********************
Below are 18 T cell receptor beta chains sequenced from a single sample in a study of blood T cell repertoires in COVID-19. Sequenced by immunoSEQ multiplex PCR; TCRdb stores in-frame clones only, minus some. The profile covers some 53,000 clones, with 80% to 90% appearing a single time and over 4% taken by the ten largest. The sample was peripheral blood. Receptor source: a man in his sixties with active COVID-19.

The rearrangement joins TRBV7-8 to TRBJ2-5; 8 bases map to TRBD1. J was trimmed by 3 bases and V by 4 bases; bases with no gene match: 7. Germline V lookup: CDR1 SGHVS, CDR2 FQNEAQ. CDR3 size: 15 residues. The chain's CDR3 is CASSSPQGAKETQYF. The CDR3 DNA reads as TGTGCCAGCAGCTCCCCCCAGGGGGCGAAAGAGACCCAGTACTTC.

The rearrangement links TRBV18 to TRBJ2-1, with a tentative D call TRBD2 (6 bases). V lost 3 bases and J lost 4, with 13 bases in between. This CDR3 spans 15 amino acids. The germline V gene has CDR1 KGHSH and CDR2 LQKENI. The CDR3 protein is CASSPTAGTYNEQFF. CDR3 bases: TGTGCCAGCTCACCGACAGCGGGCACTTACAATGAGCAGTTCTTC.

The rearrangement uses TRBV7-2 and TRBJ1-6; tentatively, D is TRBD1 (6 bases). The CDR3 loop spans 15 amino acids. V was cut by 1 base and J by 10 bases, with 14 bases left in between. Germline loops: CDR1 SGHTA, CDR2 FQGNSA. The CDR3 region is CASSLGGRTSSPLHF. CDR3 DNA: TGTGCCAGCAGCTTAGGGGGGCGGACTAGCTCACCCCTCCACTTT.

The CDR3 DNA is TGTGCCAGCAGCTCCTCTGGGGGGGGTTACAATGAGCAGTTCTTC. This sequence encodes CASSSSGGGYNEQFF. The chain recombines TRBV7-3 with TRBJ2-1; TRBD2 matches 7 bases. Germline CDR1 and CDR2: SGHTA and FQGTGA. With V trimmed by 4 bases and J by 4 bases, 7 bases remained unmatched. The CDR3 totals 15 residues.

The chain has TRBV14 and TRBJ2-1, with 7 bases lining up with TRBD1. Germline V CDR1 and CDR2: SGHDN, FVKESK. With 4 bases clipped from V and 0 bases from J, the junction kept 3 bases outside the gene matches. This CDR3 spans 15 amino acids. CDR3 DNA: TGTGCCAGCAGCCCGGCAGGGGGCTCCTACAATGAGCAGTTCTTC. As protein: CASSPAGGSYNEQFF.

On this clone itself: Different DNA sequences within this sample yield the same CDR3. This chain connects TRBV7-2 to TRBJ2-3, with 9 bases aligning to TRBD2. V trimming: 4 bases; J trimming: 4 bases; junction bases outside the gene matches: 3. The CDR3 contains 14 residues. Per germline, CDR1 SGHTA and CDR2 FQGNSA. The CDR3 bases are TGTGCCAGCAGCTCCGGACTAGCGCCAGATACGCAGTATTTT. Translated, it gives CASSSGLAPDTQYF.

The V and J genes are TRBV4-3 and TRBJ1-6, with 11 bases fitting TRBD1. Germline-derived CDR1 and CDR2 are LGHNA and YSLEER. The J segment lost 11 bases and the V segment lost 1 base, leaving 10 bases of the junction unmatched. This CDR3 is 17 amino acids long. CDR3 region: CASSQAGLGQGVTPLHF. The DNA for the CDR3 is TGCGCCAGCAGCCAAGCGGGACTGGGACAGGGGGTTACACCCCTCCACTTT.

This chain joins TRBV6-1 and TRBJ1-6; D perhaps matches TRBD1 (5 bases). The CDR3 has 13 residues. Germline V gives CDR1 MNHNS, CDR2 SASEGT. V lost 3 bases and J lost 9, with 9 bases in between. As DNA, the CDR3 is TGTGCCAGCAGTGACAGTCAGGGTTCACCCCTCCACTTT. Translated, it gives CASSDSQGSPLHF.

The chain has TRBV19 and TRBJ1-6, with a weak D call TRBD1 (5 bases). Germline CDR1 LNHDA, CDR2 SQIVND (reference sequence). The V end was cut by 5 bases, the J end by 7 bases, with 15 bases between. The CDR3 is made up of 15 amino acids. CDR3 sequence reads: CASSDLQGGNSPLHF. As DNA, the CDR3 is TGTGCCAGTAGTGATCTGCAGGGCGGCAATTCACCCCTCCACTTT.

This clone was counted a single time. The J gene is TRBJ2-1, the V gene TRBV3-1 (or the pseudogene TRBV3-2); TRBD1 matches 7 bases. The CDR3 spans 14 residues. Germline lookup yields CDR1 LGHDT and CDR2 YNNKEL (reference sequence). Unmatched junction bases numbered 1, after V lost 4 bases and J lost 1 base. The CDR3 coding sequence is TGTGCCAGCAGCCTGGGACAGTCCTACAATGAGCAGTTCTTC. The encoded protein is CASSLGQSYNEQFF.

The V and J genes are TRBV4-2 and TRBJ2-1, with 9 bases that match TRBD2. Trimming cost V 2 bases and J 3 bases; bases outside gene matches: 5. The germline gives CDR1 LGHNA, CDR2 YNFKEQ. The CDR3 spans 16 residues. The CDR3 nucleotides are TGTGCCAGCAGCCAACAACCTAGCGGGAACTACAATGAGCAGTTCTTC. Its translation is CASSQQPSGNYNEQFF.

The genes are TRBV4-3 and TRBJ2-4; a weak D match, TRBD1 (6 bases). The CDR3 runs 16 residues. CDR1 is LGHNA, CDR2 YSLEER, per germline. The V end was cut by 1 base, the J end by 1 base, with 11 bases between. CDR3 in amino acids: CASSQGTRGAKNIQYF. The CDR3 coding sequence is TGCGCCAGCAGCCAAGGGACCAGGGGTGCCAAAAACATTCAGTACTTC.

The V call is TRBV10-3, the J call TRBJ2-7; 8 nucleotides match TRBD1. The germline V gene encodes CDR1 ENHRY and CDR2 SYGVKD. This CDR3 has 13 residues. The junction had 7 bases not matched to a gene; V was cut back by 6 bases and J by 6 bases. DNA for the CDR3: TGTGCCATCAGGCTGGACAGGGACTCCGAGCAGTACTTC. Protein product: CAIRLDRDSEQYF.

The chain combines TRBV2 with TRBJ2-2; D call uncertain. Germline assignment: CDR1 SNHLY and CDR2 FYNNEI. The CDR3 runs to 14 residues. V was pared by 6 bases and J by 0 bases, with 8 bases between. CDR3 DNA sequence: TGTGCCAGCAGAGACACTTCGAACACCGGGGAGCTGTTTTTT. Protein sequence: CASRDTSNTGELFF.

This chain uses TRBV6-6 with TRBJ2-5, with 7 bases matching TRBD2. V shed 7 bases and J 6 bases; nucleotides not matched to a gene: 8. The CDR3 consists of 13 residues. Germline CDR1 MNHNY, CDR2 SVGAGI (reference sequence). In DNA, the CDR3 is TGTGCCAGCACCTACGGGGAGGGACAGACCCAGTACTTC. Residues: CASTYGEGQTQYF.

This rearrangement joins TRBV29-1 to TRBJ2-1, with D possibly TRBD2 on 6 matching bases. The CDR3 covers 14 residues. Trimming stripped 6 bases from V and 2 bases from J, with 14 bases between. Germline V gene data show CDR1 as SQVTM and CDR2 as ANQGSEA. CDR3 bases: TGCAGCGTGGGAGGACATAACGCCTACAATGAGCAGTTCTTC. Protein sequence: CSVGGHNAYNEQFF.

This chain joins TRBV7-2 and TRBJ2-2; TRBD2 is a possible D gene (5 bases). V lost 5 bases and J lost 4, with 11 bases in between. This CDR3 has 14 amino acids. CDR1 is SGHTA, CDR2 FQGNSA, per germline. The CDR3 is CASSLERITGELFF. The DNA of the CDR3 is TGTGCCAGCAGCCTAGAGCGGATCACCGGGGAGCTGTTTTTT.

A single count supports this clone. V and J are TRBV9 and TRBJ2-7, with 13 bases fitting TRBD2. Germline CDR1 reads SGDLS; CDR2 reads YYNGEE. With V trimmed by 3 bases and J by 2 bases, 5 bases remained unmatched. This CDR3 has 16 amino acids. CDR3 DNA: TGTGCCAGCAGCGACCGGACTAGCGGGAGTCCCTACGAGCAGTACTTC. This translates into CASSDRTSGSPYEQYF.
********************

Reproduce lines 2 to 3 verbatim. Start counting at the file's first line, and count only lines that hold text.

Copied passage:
The rearrangement joins TRBV7-8 to TRBJ2-5; 8 bases map to TRBD1. J was trimmed by 3 bases and V by 4 bases; bases with no gene match: 7. Germline V lookup: CDR1 SGHVS, CDR2 FQNEAQ. CDR3 size: 15 residues. The chain's CDR3 is CASSSPQGAKETQYF. The CDR3 DNA reads as TGTGCCAGCAGCTCCCCCCAGGGGGCGAAAGAGACCCAGTACTTC.

The rearrangement links TRBV18 to TRBJ2-1, with a tentative D call TRBD2 (6 bases). V lost 3 bases and J lost 4, with 13 bases in between. This CDR3 spans 15 amino acids. The germline V gene has CDR1 KGHSH and CDR2 LQKENI. The CDR3 protein is CASSPTAGTYNEQFF. CDR3 bases: TGTGCCAGCTCACCGACAGCGGGCACTTACAATGAGCAGTTCTTC.